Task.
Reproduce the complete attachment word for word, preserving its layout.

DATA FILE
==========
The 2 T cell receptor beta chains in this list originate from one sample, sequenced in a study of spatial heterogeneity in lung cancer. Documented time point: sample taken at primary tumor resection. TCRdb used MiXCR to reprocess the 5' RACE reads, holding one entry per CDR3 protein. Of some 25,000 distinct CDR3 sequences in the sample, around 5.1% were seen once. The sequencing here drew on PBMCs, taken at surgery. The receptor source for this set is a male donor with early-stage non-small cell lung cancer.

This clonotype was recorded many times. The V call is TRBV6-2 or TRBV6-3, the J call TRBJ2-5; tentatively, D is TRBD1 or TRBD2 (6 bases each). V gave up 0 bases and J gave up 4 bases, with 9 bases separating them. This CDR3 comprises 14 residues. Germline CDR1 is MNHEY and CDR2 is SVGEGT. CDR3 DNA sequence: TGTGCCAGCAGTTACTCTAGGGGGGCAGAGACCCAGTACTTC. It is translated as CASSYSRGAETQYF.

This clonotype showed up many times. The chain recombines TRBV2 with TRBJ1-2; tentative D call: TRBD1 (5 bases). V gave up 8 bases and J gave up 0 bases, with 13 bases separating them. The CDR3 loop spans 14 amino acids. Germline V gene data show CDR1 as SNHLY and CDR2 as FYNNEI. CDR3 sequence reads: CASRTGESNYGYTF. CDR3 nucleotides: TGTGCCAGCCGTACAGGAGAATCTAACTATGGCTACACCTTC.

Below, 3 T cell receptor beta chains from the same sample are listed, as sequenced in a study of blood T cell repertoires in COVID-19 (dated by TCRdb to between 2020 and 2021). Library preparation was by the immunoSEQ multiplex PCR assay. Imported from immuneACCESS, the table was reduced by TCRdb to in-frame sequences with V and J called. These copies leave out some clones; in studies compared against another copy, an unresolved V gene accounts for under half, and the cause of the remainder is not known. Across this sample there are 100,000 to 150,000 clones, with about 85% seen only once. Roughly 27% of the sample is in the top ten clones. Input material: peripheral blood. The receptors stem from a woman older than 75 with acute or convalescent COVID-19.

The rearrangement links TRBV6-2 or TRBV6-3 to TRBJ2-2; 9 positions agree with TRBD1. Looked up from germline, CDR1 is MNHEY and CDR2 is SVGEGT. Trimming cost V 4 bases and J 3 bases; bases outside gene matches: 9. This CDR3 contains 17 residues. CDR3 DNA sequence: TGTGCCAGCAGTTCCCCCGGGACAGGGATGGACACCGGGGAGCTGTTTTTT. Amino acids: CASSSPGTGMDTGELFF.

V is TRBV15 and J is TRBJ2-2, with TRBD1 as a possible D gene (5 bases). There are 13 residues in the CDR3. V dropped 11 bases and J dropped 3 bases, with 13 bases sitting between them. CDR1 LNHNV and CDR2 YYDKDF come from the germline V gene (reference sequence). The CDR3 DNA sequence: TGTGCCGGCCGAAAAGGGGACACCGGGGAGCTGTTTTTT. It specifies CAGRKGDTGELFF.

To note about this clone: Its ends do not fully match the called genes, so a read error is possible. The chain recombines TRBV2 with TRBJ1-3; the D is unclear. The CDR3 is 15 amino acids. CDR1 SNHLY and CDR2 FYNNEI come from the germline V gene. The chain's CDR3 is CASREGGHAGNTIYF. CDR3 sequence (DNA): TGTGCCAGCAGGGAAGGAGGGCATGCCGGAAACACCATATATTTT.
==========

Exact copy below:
The 2 T cell receptor beta chains in this list originate from one sample, sequenced in a study of spatial heterogeneity in lung cancer. Documented time point: sample taken at primary tumor resection. TCRdb used MiXCR to reprocess the 5' RACE reads, holding one entry per CDR3 protein. Of some 25,000 distinct CDR3 sequences in the sample, around 5.1% were seen once. The sequencing here drew on PBMCs, taken at surgery. The receptor source for this set is a male donor with early-stage non-small cell lung cancer.

This clonotype was recorded many times. The V call is TRBV6-2 or TRBV6-3, the J call TRBJ2-5; tentatively, D is TRBD1 or TRBD2 (6 bases each). V gave up 0 bases and J gave up 4 bases, with 9 bases separating them. This CDR3 comprises 14 residues. Germline CDR1 is MNHEY and CDR2 is SVGEGT. CDR3 DNA sequence: TGTGCCAGCAGTTACTCTAGGGGGGCAGAGACCCAGTACTTC. It is translated as CASSYSRGAETQYF.

This clonotype showed up many times. The chain recombines TRBV2 with TRBJ1-2; tentative D call: TRBD1 (5 bases). V gave up 8 bases and J gave up 0 bases, with 13 bases separating them. The CDR3 loop spans 14 amino acids. Germline V gene data show CDR1 as SNHLY and CDR2 as FYNNEI. CDR3 sequence reads: CASRTGESNYGYTF. CDR3 nucleotides: TGTGCCAGCCGTACAGGAGAATCTAACTATGGCTACACCTTC.

Below, 3 T cell receptor beta chains from the same sample are listed, as sequenced in a study of blood T cell repertoires in COVID-19 (dated by TCRdb to between 2020 and 2021). Library preparation was by the immunoSEQ multiplex PCR assay. Imported from immuneACCESS, the table was reduced by TCRdb to in-frame sequences with V and J called. These copies leave out some clones; in studies compared against another copy, an unresolved V gene accounts for under half, and the cause of the remainder is not known. Across this sample there are 100,000 to 150,000 clones, with about 85% seen only once. Roughly 27% of the sample is in the top ten clones. Input material: peripheral blood. The receptors stem from a woman older than 75 with acute or convalescent COVID-19.

The rearrangement links TRBV6-2 or TRBV6-3 to TRBJ2-2; 9 positions agree with TRBD1. Looked up from germline, CDR1 is MNHEY and CDR2 is SVGEGT. Trimming cost V 4 bases and J 3 bases; bases outside gene matches: 9. This CDR3 contains 17 residues. CDR3 DNA sequence: TGTGCCAGCAGTTCCCCCGGGACAGGGATGGACACCGGGGAGCTGTTTTTT. Amino acids: CASSSPGTGMDTGELFF.

V is TRBV15 and J is TRBJ2-2, with TRBD1 as a possible D gene (5 bases). There are 13 residues in the CDR3. V dropped 11 bases and J dropped 3 bases, with 13 bases sitting between them. CDR1 LNHNV and CDR2 YYDKDF come from the germline V gene (reference sequence). The CDR3 DNA sequence: TGTGCCGGCCGAAAAGGGGACACCGGGGAGCTGTTTTTT. It specifies CAGRKGDTGELFF.

To note about this clone: Its ends do not fully match the called genes, so a read error is possible. The chain recombines TRBV2 with TRBJ1-3; the D is unclear. The CDR3 is 15 amino acids. CDR1 SNHLY and CDR2 FYNNEI come from the germline V gene. The chain's CDR3 is CASREGGHAGNTIYF. CDR3 sequence (DNA): TGTGCCAGCAGGGAAGGAGGGCATGCCGGAAACACCATATATTTT.